The ACLU asked a federal court in New York for a preliminary order to stop the administration from banning a prominent Swiss Muslim scholar from speaking in the United States. The scholar, Tariq Ramadan, has been barred from this country since his visa was revoked in July 2004, a week before he was scheduled to begin a job at the University of Notre Dame. Administration officials explained the action by citing a USA Patriot Act ban of foreigners who “espouse terrorist activity.”
The ACLU site says this about the injunction motion:
The ACLU asked a federal court to prevent the Departments of State and Homeland Security from barring a prominent Swiss scholar from entering the country to speak to American audiences.
In legal papers filed today, the ACLU said the government wrongfully used a section of the Patriot Act known as the “ideological exclusion” provision to deny a nonimmigrant visa to Tariq Ramadan, a Swiss citizen who now teaches at the University of Oxford. As a result, Ramadan will be unable to speak at events organized by the ACLU’s clients, the American Academy of Religion, the American Association of University Professors and PEN American Center.
“The government does not have the authority to exclude foreign scholars at the border simply because it disagrees with their political views,” said ACLU staff attorney Jameel Jaffer, who is lead counsel in this case. “To invest the government with that authority would be to invest it with sweeping power to manipulate and censor debate inside the United States:…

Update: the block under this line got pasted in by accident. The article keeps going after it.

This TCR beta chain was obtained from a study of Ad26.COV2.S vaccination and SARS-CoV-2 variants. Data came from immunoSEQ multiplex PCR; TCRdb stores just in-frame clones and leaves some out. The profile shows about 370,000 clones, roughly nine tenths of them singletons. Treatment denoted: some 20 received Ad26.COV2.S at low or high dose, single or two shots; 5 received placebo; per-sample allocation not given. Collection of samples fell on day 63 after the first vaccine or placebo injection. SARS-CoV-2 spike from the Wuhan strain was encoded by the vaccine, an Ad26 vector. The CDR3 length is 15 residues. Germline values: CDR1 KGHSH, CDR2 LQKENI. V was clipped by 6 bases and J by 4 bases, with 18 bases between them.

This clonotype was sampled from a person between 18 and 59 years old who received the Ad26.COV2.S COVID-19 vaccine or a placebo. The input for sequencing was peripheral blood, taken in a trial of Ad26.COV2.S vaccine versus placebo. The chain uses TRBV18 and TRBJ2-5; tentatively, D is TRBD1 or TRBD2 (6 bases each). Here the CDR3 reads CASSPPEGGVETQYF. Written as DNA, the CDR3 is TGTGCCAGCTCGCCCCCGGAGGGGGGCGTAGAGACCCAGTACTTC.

The groups say that there is no evidence – and the government has never pointed to any – that Ramadan approves of terrorism. In fact, they say, Ramadan has repeatedly condemned terrorism…
The ACLU said Ramadan is not being excluded because of any alleged support of terrorism, but because he is a vocal critic of American policy in the Middle East…
The ACLU is asking the court to issue a preliminary ruling to allow Ramadan to attend PEN American Center’s “World Voices” Festival in New York, from April 25 to 30.
Read here the full text of the motion and Ramadan’s affidavit supporting it.
I hope that the federal judge handling this case sees the merit of the ACLU’s position and allows Ramadan to speak to U.S. audiences. I certainly don’t believe that they will be subjected to pro-terror propaganda in the process. And can we get the Department of Homeland Security out of the political nanny business? Aren’t we adult enough to hear a broad range of ideas and decide which ones are credible ourselves without our government, like the nanny it can sometimes be, covering our ears so we don’t hear the ‘naughty bits?’